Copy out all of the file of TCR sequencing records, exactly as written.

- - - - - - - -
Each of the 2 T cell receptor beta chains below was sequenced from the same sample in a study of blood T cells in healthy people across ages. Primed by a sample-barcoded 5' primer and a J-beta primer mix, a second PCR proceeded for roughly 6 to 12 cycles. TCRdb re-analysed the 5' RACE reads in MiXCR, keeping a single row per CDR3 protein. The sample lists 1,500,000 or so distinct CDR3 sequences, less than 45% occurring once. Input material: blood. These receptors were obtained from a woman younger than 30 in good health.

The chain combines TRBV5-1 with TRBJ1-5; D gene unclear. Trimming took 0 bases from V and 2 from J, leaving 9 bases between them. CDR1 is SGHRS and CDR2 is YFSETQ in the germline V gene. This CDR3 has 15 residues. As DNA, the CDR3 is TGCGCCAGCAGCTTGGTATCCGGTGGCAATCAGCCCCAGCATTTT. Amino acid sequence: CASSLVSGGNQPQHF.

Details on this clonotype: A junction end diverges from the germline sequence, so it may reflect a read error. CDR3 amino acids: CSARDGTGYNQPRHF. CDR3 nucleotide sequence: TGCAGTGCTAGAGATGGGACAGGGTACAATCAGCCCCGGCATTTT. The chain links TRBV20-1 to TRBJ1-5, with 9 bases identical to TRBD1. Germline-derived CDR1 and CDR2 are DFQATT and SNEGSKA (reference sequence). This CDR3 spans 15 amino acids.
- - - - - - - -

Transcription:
Each of the 2 T cell receptor beta chains below was sequenced from the same sample in a study of blood T cells in healthy people across ages. Primed by a sample-barcoded 5' primer and a J-beta primer mix, a second PCR proceeded for roughly 6 to 12 cycles. TCRdb re-analysed the 5' RACE reads in MiXCR, keeping a single row per CDR3 protein. The sample lists 1,500,000 or so distinct CDR3 sequences, less than 45% occurring once. Input material: blood. These receptors were obtained from a woman younger than 30 in good health.

The chain combines TRBV5-1 with TRBJ1-5; D gene unclear. Trimming took 0 bases from V and 2 from J, leaving 9 bases between them. CDR1 is SGHRS and CDR2 is YFSETQ in the germline V gene. This CDR3 has 15 residues. As DNA, the CDR3 is TGCGCCAGCAGCTTGGTATCCGGTGGCAATCAGCCCCAGCATTTT. Amino acid sequence: CASSLVSGGNQPQHF.

Details on this clonotype: A junction end diverges from the germline sequence, so it may reflect a read error. CDR3 amino acids: CSARDGTGYNQPRHF. CDR3 nucleotide sequence: TGCAGTGCTAGAGATGGGACAGGGTACAATCAGCCCCGGCATTTT. The chain links TRBV20-1 to TRBJ1-5, with 9 bases identical to TRBD1. Germline-derived CDR1 and CDR2 are DFQATT and SNEGSKA (reference sequence). This CDR3 spans 15 amino acids.